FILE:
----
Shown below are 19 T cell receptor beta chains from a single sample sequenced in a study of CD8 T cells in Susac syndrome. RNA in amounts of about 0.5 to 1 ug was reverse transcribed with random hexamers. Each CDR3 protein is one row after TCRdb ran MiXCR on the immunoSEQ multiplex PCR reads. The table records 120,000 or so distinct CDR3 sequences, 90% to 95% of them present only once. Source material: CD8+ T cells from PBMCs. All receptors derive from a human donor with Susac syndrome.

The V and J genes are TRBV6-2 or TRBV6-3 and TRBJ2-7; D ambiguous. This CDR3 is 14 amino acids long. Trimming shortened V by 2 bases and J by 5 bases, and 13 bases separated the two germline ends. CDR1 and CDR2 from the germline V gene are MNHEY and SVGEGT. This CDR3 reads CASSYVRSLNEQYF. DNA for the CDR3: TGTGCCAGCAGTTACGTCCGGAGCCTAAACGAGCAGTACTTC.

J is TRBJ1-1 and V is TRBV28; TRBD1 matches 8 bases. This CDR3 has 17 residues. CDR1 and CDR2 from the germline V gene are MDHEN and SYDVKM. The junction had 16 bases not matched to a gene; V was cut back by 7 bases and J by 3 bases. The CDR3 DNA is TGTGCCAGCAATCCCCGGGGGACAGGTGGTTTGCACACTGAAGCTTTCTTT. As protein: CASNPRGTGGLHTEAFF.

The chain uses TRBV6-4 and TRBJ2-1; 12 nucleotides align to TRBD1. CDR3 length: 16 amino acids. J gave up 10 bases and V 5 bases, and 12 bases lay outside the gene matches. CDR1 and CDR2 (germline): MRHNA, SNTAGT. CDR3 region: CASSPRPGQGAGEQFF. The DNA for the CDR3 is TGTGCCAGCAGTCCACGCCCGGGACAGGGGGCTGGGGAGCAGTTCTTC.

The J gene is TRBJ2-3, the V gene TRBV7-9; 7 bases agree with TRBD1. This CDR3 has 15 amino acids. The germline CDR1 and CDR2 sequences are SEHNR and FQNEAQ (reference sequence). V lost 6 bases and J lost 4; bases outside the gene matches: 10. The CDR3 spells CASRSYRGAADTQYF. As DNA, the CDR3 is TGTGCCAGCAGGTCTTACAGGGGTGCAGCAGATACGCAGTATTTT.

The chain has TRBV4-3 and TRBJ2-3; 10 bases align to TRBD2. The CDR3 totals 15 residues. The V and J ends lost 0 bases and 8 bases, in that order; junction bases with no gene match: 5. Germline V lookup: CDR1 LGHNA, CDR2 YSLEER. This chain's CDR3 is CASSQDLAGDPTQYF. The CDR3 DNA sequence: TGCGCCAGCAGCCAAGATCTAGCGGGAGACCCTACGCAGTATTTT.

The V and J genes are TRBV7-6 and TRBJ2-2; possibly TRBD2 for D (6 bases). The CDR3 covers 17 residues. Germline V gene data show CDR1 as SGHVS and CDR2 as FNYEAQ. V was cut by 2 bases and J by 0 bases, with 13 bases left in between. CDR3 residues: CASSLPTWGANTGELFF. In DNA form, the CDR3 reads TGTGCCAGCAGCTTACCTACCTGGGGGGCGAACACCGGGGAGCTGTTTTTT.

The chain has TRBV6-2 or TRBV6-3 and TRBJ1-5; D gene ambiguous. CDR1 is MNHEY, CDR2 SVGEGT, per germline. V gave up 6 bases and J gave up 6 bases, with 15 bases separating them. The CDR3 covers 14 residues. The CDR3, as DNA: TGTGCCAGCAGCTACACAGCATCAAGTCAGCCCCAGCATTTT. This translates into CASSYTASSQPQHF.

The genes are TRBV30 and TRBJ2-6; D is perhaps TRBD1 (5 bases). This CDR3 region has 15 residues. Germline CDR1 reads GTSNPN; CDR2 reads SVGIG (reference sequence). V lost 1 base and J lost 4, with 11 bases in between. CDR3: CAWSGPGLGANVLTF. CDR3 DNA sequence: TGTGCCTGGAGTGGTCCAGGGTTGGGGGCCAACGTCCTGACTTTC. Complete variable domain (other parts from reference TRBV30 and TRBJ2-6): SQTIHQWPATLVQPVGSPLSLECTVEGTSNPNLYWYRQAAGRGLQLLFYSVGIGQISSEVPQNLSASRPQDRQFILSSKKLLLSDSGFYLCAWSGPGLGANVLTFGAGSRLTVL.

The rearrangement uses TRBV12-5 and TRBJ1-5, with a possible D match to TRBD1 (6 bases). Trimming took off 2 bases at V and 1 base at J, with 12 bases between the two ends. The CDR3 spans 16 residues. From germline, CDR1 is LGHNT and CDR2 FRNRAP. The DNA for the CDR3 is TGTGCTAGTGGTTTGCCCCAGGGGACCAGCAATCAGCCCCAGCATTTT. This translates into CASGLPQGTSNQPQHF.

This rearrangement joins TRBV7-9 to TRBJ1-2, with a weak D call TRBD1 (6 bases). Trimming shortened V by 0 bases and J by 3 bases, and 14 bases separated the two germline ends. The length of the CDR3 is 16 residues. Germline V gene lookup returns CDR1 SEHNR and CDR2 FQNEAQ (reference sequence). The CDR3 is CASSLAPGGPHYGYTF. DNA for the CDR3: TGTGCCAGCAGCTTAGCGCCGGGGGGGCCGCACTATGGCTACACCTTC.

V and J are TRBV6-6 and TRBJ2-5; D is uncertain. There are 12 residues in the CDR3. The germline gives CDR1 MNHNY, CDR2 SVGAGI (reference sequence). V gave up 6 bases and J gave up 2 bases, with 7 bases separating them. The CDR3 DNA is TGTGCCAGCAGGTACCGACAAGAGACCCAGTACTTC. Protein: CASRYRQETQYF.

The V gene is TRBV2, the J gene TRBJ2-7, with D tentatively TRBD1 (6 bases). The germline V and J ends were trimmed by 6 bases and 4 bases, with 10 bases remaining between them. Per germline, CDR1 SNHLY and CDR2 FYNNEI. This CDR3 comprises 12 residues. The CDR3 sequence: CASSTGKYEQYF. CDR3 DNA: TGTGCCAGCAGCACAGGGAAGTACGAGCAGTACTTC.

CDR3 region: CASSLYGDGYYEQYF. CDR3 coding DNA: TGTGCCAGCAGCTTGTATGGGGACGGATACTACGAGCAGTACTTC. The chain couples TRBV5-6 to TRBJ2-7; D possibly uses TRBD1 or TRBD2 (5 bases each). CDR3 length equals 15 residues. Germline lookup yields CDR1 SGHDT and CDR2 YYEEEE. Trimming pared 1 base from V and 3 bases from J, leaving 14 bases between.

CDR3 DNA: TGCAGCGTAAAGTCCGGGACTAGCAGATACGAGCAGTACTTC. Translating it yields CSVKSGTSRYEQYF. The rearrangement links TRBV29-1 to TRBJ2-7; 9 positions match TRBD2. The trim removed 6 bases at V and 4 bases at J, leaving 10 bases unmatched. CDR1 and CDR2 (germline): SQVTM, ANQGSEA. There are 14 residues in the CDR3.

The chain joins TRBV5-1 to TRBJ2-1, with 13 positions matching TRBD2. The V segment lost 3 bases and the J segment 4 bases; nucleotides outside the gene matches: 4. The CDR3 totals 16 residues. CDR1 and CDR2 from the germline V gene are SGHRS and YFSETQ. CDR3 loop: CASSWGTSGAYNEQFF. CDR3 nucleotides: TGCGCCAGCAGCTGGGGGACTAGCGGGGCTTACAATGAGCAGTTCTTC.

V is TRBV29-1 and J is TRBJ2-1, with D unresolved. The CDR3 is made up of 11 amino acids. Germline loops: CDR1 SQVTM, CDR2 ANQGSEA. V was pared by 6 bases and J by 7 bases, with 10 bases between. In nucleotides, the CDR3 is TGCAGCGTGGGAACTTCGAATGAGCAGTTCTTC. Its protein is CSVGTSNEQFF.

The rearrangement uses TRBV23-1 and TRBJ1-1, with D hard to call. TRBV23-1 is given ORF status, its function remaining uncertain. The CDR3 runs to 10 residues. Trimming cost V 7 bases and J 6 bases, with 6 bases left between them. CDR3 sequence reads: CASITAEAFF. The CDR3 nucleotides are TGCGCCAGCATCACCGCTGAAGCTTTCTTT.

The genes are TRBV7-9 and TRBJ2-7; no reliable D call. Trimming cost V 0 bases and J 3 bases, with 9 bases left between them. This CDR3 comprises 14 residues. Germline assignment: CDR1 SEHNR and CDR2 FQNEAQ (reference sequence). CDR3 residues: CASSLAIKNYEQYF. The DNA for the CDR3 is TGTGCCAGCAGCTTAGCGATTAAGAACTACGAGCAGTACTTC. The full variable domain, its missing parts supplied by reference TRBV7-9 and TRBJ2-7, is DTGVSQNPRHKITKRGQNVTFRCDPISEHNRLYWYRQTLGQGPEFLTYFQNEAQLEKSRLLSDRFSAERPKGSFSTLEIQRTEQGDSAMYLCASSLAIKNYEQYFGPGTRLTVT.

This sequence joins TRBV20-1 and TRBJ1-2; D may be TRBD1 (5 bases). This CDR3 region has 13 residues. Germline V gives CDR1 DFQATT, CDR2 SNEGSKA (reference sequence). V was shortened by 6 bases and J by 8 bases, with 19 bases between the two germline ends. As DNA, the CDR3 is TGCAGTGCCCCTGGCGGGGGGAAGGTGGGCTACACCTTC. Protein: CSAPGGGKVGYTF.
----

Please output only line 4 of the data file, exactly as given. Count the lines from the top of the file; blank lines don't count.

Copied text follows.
The chain uses TRBV6-4 and TRBJ2-1; 12 nucleotides align to TRBD1. CDR3 length: 16 amino acids. J gave up 10 bases and V 5 bases, and 12 bases lay outside the gene matches. CDR1 and CDR2 (germline): MRHNA, SNTAGT. CDR3 region: CASSPRPGQGAGEQFF. The DNA for the CDR3 is TGTGCCAGCAGTCCACGCCCGGGACAGGGGGCTGGGGAGCAGTTCTTC.